Introduction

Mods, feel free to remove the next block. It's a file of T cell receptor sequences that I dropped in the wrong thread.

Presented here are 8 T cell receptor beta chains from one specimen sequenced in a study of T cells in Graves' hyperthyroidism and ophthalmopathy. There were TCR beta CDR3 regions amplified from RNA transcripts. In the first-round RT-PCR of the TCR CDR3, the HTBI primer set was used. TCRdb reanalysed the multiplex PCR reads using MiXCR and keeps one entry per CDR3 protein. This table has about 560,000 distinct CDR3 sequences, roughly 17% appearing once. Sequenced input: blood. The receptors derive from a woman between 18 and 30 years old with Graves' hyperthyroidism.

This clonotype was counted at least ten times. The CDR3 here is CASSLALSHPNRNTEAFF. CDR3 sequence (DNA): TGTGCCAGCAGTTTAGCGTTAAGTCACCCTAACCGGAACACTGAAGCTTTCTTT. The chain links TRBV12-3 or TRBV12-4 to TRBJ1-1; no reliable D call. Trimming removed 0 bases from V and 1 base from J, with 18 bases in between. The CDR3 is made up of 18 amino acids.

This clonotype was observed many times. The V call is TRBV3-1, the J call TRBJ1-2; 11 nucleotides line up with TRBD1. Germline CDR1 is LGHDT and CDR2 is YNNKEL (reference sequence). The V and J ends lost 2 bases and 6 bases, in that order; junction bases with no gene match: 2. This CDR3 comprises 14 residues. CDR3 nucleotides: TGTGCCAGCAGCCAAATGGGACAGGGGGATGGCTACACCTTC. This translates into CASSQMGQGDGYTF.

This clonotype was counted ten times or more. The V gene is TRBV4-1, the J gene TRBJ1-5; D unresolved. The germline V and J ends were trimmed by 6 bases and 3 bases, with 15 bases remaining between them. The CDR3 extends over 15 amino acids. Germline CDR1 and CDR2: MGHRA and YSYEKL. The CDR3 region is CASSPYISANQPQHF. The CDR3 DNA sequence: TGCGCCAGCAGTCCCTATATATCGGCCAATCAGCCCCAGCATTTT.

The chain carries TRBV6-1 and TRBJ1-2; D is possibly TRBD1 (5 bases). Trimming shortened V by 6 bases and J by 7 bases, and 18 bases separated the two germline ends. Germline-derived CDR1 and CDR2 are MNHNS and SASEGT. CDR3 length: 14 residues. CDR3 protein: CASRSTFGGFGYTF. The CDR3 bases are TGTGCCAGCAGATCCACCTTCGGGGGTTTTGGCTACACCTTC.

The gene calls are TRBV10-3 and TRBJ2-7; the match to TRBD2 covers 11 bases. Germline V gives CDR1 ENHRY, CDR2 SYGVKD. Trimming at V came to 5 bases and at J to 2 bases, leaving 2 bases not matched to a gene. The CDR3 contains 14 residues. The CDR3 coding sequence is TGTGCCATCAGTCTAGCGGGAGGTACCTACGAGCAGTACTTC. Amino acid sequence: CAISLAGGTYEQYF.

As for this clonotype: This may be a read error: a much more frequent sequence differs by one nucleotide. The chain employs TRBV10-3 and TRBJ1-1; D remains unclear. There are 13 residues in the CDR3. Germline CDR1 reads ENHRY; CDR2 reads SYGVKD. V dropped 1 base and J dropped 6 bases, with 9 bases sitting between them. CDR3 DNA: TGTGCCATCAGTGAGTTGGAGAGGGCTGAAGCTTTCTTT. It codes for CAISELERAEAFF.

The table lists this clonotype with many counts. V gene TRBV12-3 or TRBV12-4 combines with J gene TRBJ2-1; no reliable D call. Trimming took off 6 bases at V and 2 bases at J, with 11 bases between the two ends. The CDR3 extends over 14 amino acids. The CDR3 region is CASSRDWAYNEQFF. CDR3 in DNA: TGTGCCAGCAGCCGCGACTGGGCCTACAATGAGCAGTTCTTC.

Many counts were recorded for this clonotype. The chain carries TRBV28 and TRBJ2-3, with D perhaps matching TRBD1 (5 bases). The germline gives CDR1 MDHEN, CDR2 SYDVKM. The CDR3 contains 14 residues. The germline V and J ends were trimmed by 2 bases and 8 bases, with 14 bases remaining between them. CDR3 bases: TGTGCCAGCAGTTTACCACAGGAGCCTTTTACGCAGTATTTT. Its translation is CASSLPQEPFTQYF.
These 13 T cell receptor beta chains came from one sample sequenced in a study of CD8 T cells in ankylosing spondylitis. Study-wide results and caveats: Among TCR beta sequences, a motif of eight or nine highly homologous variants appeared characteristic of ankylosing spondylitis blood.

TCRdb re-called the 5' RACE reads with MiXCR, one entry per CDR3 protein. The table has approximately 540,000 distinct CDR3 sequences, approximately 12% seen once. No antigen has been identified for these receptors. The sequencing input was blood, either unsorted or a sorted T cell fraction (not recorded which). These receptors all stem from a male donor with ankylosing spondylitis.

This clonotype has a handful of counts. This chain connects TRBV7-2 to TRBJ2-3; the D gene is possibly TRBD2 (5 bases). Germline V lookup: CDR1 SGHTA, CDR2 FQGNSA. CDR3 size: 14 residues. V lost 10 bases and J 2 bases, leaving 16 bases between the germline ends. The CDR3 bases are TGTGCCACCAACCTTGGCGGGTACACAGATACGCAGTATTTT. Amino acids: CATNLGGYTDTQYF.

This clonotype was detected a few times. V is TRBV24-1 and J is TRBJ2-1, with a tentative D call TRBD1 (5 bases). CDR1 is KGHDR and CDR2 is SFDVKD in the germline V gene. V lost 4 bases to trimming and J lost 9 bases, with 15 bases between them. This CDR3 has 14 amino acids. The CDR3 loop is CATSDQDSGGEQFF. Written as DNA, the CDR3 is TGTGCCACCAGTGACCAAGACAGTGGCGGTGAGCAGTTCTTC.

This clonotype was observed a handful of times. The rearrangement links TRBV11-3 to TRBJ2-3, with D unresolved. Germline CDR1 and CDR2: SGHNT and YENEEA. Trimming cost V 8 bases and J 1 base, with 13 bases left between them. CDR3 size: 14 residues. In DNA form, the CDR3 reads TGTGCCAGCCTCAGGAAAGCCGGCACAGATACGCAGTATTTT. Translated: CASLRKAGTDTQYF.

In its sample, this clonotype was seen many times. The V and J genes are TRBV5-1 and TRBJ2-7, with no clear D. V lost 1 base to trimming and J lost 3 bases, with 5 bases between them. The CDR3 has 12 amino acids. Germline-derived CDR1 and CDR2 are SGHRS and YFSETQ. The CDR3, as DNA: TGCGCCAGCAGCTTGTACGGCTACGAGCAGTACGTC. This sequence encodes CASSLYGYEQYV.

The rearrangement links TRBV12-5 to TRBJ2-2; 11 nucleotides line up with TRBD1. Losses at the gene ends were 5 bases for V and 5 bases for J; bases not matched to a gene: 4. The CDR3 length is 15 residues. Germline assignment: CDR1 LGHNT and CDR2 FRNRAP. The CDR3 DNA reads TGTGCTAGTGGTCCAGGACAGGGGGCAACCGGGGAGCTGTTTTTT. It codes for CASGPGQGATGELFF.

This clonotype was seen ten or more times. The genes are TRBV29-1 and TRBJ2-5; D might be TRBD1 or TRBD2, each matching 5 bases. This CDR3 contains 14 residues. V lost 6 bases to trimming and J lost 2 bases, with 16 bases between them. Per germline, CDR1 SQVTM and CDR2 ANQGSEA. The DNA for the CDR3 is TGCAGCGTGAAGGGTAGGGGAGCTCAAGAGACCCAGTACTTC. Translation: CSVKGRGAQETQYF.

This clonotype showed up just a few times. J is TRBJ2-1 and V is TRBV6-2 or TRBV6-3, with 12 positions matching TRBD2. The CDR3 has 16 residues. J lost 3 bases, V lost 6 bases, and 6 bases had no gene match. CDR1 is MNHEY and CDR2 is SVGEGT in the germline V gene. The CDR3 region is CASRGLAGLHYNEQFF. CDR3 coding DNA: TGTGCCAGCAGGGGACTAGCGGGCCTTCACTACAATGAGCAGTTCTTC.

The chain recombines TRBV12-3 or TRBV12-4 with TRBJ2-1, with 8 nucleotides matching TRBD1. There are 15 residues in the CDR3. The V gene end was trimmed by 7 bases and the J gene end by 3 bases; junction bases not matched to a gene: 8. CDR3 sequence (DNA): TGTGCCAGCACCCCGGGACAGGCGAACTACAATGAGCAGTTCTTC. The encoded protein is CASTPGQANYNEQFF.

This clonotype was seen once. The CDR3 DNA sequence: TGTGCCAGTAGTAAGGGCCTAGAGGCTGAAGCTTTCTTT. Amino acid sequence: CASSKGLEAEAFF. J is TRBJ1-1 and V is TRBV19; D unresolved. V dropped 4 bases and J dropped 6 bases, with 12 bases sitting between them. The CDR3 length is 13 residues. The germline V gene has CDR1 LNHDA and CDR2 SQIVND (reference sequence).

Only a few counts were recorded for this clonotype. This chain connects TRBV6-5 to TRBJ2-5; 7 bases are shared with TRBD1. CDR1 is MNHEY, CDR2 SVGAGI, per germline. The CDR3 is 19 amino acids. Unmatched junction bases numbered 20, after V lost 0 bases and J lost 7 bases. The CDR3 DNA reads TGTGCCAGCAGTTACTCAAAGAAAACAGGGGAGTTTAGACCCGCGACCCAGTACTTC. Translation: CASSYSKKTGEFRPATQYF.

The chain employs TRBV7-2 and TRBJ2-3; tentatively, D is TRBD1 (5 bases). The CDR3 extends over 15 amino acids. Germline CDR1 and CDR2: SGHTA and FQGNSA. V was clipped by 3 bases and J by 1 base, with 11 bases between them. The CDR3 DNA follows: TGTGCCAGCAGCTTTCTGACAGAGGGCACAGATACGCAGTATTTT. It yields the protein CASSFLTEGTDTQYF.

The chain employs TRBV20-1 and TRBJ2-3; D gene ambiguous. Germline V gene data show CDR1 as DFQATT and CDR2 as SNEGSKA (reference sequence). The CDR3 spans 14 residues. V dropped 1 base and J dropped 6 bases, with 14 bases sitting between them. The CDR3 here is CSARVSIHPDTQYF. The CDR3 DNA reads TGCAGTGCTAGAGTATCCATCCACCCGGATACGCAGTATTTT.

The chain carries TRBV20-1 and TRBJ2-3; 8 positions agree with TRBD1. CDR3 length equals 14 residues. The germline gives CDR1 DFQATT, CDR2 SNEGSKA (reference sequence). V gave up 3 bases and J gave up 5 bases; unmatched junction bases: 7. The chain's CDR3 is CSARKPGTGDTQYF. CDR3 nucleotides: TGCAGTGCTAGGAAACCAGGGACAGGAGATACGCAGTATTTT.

Lao People's Democratic Republic (Lao PDR) is a landlocked country situated in the Great Mekong sub-region of Southeast Asia, where socioeconomic and eco-epidemiological characteristics vary greatly according to location. In the northern part similar ecosystems are found as in southern People's Republic of China (P.R. China) with mountains and highlands dominating the landscapes. These topological features are natural barriers that might impede social and economic development, since transportation of commodities, communication and other exchanges are hampered. These issues exacerbate people's access to health care, clean water and adequate sanitation. Indeed, according to the results of the national population and housing census carried out in 2005, less than 20% and only about half of the population living in these areas had access to clean water and sanitation, respectively [1]. Water supply and sanitation are intimately linked with intestinal parasitic infections and poverty. Schistosomiasis, opisthorchiasis and infections with the common soil-transmitted helminths (i.e. Ascaris lumbricoides, hookworm, and Trichuris trichiura) are of particular relevance [2][5]. Improving socioeconomic status, including enhanced access to quality health care, safe water, and adequate sanitation have the potential to significantly reducing the prevalence and intensity of parasitic infections, and hence reduce disease-related morbidity [5][7].